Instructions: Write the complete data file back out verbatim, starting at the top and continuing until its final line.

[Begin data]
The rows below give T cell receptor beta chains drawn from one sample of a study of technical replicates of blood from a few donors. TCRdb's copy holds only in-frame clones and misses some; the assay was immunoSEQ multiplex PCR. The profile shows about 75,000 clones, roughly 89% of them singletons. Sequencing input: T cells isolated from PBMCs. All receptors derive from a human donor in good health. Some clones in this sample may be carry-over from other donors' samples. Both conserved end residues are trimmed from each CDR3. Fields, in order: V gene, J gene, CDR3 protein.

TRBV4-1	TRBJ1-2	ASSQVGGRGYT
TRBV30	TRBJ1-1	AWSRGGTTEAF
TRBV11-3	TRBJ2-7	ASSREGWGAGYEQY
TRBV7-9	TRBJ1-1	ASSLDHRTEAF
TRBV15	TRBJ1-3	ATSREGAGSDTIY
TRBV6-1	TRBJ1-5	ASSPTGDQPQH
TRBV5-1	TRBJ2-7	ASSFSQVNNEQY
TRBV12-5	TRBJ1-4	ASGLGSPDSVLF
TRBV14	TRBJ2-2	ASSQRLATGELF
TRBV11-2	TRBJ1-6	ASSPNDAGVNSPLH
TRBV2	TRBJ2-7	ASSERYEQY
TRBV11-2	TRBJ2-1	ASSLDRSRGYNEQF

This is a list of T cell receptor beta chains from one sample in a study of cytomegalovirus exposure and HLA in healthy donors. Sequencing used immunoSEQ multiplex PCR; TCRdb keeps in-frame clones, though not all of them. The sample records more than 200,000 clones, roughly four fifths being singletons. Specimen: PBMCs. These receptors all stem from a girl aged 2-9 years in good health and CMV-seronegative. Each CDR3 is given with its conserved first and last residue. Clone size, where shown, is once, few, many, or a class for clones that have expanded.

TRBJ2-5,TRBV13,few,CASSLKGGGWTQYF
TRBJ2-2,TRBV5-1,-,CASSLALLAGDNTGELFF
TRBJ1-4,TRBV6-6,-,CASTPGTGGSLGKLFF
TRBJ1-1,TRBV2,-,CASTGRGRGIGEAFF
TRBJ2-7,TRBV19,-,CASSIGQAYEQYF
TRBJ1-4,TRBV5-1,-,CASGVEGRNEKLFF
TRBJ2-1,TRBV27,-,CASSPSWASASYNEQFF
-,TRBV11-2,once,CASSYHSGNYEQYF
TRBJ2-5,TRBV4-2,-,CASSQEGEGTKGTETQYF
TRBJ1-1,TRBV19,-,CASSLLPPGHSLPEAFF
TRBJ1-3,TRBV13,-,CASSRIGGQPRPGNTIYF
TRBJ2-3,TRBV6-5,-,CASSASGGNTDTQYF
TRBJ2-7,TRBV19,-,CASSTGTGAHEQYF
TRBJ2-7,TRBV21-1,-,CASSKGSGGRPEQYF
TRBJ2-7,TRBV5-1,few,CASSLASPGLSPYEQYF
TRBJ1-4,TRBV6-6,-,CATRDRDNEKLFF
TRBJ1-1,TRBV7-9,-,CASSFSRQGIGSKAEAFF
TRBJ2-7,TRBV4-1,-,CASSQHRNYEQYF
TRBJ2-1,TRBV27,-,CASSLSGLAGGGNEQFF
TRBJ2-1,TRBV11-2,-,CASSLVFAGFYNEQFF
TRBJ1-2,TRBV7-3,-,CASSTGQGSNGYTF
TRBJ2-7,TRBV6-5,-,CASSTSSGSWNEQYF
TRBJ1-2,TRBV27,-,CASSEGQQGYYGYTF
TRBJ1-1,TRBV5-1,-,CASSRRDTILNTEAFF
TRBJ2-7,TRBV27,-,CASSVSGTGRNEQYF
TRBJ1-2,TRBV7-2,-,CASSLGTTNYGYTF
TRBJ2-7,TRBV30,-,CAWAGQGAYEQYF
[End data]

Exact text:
The rows below give T cell receptor beta chains drawn from one sample of a study of technical replicates of blood from a few donors. TCRdb's copy holds only in-frame clones and misses some; the assay was immunoSEQ multiplex PCR. The profile shows about 75,000 clones, roughly 89% of them singletons. Sequencing input: T cells isolated from PBMCs. All receptors derive from a human donor in good health. Some clones in this sample may be carry-over from other donors' samples. Both conserved end residues are trimmed from each CDR3. Fields, in order: V gene, J gene, CDR3 protein.

TRBV4-1	TRBJ1-2	ASSQVGGRGYT
TRBV30	TRBJ1-1	AWSRGGTTEAF
TRBV11-3	TRBJ2-7	ASSREGWGAGYEQY
TRBV7-9	TRBJ1-1	ASSLDHRTEAF
TRBV15	TRBJ1-3	ATSREGAGSDTIY
TRBV6-1	TRBJ1-5	ASSPTGDQPQH
TRBV5-1	TRBJ2-7	ASSFSQVNNEQY
TRBV12-5	TRBJ1-4	ASGLGSPDSVLF
TRBV14	TRBJ2-2	ASSQRLATGELF
TRBV11-2	TRBJ1-6	ASSPNDAGVNSPLH
TRBV2	TRBJ2-7	ASSERYEQY
TRBV11-2	TRBJ2-1	ASSLDRSRGYNEQF

This is a list of T cell receptor beta chains from one sample in a study of cytomegalovirus exposure and HLA in healthy donors. Sequencing used immunoSEQ multiplex PCR; TCRdb keeps in-frame clones, though not all of them. The sample records more than 200,000 clones, roughly four fifths being singletons. Specimen: PBMCs. These receptors all stem from a girl aged 2-9 years in good health and CMV-seronegative. Each CDR3 is given with its conserved first and last residue. Clone size, where shown, is once, few, many, or a class for clones that have expanded.

TRBJ2-5,TRBV13,few,CASSLKGGGWTQYF
TRBJ2-2,TRBV5-1,-,CASSLALLAGDNTGELFF
TRBJ1-4,TRBV6-6,-,CASTPGTGGSLGKLFF
TRBJ1-1,TRBV2,-,CASTGRGRGIGEAFF
TRBJ2-7,TRBV19,-,CASSIGQAYEQYF
TRBJ1-4,TRBV5-1,-,CASGVEGRNEKLFF
TRBJ2-1,TRBV27,-,CASSPSWASASYNEQFF
-,TRBV11-2,once,CASSYHSGNYEQYF
TRBJ2-5,TRBV4-2,-,CASSQEGEGTKGTETQYF
TRBJ1-1,TRBV19,-,CASSLLPPGHSLPEAFF
TRBJ1-3,TRBV13,-,CASSRIGGQPRPGNTIYF
TRBJ2-3,TRBV6-5,-,CASSASGGNTDTQYF
TRBJ2-7,TRBV19,-,CASSTGTGAHEQYF
TRBJ2-7,TRBV21-1,-,CASSKGSGGRPEQYF
TRBJ2-7,TRBV5-1,few,CASSLASPGLSPYEQYF
TRBJ1-4,TRBV6-6,-,CATRDRDNEKLFF
TRBJ1-1,TRBV7-9,-,CASSFSRQGIGSKAEAFF
TRBJ2-7,TRBV4-1,-,CASSQHRNYEQYF
TRBJ2-1,TRBV27,-,CASSLSGLAGGGNEQFF
TRBJ2-1,TRBV11-2,-,CASSLVFAGFYNEQFF
TRBJ1-2,TRBV7-3,-,CASSTGQGSNGYTF
TRBJ2-7,TRBV6-5,-,CASSTSSGSWNEQYF
TRBJ1-2,TRBV27,-,CASSEGQQGYYGYTF
TRBJ1-1,TRBV5-1,-,CASSRRDTILNTEAFF
TRBJ2-7,TRBV27,-,CASSVSGTGRNEQYF
TRBJ1-2,TRBV7-2,-,CASSLGTTNYGYTF
TRBJ2-7,TRBV30,-,CAWAGQGAYEQYF